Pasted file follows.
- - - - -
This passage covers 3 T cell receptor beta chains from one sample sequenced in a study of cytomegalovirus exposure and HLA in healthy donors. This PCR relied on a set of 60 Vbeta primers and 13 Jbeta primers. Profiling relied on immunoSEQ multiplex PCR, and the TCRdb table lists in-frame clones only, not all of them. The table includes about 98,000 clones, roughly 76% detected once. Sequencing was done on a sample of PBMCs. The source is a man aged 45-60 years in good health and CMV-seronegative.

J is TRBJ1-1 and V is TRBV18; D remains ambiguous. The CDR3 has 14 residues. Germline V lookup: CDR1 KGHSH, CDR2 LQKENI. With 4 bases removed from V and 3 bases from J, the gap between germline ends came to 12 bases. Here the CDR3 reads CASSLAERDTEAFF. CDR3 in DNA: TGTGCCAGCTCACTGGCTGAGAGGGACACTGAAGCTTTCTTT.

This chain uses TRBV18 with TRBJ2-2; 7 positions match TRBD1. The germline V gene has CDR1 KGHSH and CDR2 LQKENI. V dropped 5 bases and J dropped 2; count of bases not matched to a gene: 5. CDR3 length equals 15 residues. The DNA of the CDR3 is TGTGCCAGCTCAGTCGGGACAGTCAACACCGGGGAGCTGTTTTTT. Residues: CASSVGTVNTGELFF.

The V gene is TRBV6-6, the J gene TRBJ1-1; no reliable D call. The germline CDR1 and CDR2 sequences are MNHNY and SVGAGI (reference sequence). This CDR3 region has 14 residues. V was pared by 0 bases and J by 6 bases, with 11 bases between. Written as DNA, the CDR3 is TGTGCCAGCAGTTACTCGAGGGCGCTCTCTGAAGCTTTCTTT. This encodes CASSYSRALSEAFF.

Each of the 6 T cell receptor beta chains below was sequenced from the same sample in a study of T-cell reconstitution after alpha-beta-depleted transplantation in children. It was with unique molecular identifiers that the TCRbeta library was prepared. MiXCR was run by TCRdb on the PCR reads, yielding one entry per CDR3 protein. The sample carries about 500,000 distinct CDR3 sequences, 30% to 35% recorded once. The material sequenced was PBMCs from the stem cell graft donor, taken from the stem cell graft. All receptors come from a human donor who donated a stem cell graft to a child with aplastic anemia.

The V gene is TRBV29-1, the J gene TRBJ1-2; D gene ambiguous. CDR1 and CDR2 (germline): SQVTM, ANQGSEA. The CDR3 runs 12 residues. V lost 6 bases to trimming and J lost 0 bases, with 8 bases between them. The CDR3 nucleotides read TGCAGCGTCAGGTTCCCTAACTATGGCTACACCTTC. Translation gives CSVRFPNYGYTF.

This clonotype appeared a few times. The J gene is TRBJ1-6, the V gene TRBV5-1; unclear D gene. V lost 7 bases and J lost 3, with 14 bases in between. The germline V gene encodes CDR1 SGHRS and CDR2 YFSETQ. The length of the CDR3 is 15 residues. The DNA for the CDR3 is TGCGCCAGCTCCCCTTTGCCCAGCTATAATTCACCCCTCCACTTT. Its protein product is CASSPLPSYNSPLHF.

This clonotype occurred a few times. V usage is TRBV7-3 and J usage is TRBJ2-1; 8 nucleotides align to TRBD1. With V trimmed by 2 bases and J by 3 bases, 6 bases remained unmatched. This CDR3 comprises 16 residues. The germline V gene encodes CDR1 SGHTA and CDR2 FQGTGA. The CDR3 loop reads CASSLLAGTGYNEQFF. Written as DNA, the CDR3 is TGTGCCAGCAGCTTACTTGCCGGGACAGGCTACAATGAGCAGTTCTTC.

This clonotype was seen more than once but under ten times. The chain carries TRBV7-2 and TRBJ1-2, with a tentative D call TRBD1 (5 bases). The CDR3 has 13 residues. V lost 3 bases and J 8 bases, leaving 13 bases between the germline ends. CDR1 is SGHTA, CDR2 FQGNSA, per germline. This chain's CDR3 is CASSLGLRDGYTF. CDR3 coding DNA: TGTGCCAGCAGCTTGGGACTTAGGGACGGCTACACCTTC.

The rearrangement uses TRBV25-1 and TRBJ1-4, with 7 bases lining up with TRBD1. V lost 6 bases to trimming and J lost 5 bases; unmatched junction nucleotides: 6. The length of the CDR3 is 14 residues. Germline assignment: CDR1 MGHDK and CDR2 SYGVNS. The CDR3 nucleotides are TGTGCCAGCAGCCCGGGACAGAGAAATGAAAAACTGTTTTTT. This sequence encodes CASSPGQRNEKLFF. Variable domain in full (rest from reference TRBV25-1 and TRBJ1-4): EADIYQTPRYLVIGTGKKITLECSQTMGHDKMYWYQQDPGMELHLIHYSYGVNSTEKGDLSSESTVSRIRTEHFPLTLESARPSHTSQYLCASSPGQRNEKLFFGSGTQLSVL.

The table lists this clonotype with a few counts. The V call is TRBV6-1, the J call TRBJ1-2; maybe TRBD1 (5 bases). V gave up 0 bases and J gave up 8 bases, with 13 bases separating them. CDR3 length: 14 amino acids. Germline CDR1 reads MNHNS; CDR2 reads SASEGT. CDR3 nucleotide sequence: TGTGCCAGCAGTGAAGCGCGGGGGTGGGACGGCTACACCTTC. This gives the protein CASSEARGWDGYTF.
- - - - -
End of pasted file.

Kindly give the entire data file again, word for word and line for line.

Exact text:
This passage covers 3 T cell receptor beta chains from one sample sequenced in a study of cytomegalovirus exposure and HLA in healthy donors. This PCR relied on a set of 60 Vbeta primers and 13 Jbeta primers. Profiling relied on immunoSEQ multiplex PCR, and the TCRdb table lists in-frame clones only, not all of them. The table includes about 98,000 clones, roughly 76% detected once. Sequencing was done on a sample of PBMCs. The source is a man aged 45-60 years in good health and CMV-seronegative.

J is TRBJ1-1 and V is TRBV18; D remains ambiguous. The CDR3 has 14 residues. Germline V lookup: CDR1 KGHSH, CDR2 LQKENI. With 4 bases removed from V and 3 bases from J, the gap between germline ends came to 12 bases. Here the CDR3 reads CASSLAERDTEAFF. CDR3 in DNA: TGTGCCAGCTCACTGGCTGAGAGGGACACTGAAGCTTTCTTT.

This chain uses TRBV18 with TRBJ2-2; 7 positions match TRBD1. The germline V gene has CDR1 KGHSH and CDR2 LQKENI. V dropped 5 bases and J dropped 2; count of bases not matched to a gene: 5. CDR3 length equals 15 residues. The DNA of the CDR3 is TGTGCCAGCTCAGTCGGGACAGTCAACACCGGGGAGCTGTTTTTT. Residues: CASSVGTVNTGELFF.

The V gene is TRBV6-6, the J gene TRBJ1-1; no reliable D call. The germline CDR1 and CDR2 sequences are MNHNY and SVGAGI (reference sequence). This CDR3 region has 14 residues. V was pared by 0 bases and J by 6 bases, with 11 bases between. Written as DNA, the CDR3 is TGTGCCAGCAGTTACTCGAGGGCGCTCTCTGAAGCTTTCTTT. This encodes CASSYSRALSEAFF.

Each of the 6 T cell receptor beta chains below was sequenced from the same sample in a study of T-cell reconstitution after alpha-beta-depleted transplantation in children. It was with unique molecular identifiers that the TCRbeta library was prepared. MiXCR was run by TCRdb on the PCR reads, yielding one entry per CDR3 protein. The sample carries about 500,000 distinct CDR3 sequences, 30% to 35% recorded once. The material sequenced was PBMCs from the stem cell graft donor, taken from the stem cell graft. All receptors come from a human donor who donated a stem cell graft to a child with aplastic anemia.

The V gene is TRBV29-1, the J gene TRBJ1-2; D gene ambiguous. CDR1 and CDR2 (germline): SQVTM, ANQGSEA. The CDR3 runs 12 residues. V lost 6 bases to trimming and J lost 0 bases, with 8 bases between them. The CDR3 nucleotides read TGCAGCGTCAGGTTCCCTAACTATGGCTACACCTTC. Translation gives CSVRFPNYGYTF.

This clonotype appeared a few times. The J gene is TRBJ1-6, the V gene TRBV5-1; unclear D gene. V lost 7 bases and J lost 3, with 14 bases in between. The germline V gene encodes CDR1 SGHRS and CDR2 YFSETQ. The length of the CDR3 is 15 residues. The DNA for the CDR3 is TGCGCCAGCTCCCCTTTGCCCAGCTATAATTCACCCCTCCACTTT. Its protein product is CASSPLPSYNSPLHF.

This clonotype occurred a few times. V usage is TRBV7-3 and J usage is TRBJ2-1; 8 nucleotides align to TRBD1. With V trimmed by 2 bases and J by 3 bases, 6 bases remained unmatched. This CDR3 comprises 16 residues. The germline V gene encodes CDR1 SGHTA and CDR2 FQGTGA. The CDR3 loop reads CASSLLAGTGYNEQFF. Written as DNA, the CDR3 is TGTGCCAGCAGCTTACTTGCCGGGACAGGCTACAATGAGCAGTTCTTC.

This clonotype was seen more than once but under ten times. The chain carries TRBV7-2 and TRBJ1-2, with a tentative D call TRBD1 (5 bases). The CDR3 has 13 residues. V lost 3 bases and J 8 bases, leaving 13 bases between the germline ends. CDR1 is SGHTA, CDR2 FQGNSA, per germline. This chain's CDR3 is CASSLGLRDGYTF. CDR3 coding DNA: TGTGCCAGCAGCTTGGGACTTAGGGACGGCTACACCTTC.

The rearrangement uses TRBV25-1 and TRBJ1-4, with 7 bases lining up with TRBD1. V lost 6 bases to trimming and J lost 5 bases; unmatched junction nucleotides: 6. The length of the CDR3 is 14 residues. Germline assignment: CDR1 MGHDK and CDR2 SYGVNS. The CDR3 nucleotides are TGTGCCAGCAGCCCGGGACAGAGAAATGAAAAACTGTTTTTT. This sequence encodes CASSPGQRNEKLFF. Variable domain in full (rest from reference TRBV25-1 and TRBJ1-4): EADIYQTPRYLVIGTGKKITLECSQTMGHDKMYWYQQDPGMELHLIHYSYGVNSTEKGDLSSESTVSRIRTEHFPLTLESARPSHTSQYLCASSPGQRNEKLFFGSGTQLSVL.

The table lists this clonotype with a few counts. The V call is TRBV6-1, the J call TRBJ1-2; maybe TRBD1 (5 bases). V gave up 0 bases and J gave up 8 bases, with 13 bases separating them. CDR3 length: 14 amino acids. Germline CDR1 reads MNHNS; CDR2 reads SASEGT. CDR3 nucleotide sequence: TGTGCCAGCAGTGAAGCGCGGGGGTGGGACGGCTACACCTTC. This gives the protein CASSEARGWDGYTF.